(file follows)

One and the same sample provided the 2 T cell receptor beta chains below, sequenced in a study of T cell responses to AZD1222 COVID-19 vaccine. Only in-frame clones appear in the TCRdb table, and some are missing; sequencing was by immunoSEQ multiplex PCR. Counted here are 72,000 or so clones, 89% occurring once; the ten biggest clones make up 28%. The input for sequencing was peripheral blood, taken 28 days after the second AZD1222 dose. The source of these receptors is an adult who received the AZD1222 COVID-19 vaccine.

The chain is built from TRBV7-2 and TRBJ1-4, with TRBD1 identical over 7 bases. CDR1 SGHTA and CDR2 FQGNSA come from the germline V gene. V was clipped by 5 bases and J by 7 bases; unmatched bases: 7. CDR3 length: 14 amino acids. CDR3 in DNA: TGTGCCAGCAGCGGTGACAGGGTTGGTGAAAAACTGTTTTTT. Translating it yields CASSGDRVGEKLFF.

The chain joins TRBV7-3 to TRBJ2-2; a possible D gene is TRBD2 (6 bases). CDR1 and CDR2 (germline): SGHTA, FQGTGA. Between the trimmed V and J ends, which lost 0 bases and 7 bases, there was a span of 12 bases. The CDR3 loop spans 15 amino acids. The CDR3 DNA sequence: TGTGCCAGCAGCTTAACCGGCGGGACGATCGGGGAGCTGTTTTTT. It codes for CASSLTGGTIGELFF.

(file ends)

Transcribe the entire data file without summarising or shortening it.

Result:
One and the same sample provided the 2 T cell receptor beta chains below, sequenced in a study of T cell responses to AZD1222 COVID-19 vaccine. Only in-frame clones appear in the TCRdb table, and some are missing; sequencing was by immunoSEQ multiplex PCR. Counted here are 72,000 or so clones, 89% occurring once; the ten biggest clones make up 28%. The input for sequencing was peripheral blood, taken 28 days after the second AZD1222 dose. The source of these receptors is an adult who received the AZD1222 COVID-19 vaccine.

The chain is built from TRBV7-2 and TRBJ1-4, with TRBD1 identical over 7 bases. CDR1 SGHTA and CDR2 FQGNSA come from the germline V gene. V was clipped by 5 bases and J by 7 bases; unmatched bases: 7. CDR3 length: 14 amino acids. CDR3 in DNA: TGTGCCAGCAGCGGTGACAGGGTTGGTGAAAAACTGTTTTTT. Translating it yields CASSGDRVGEKLFF.

The chain joins TRBV7-3 to TRBJ2-2; a possible D gene is TRBD2 (6 bases). CDR1 and CDR2 (germline): SGHTA, FQGTGA. Between the trimmed V and J ends, which lost 0 bases and 7 bases, there was a span of 12 bases. The CDR3 loop spans 15 amino acids. The CDR3 DNA sequence: TGTGCCAGCAGCTTAACCGGCGGGACGATCGGGGAGCTGTTTTTT. It codes for CASSLTGGTIGELFF.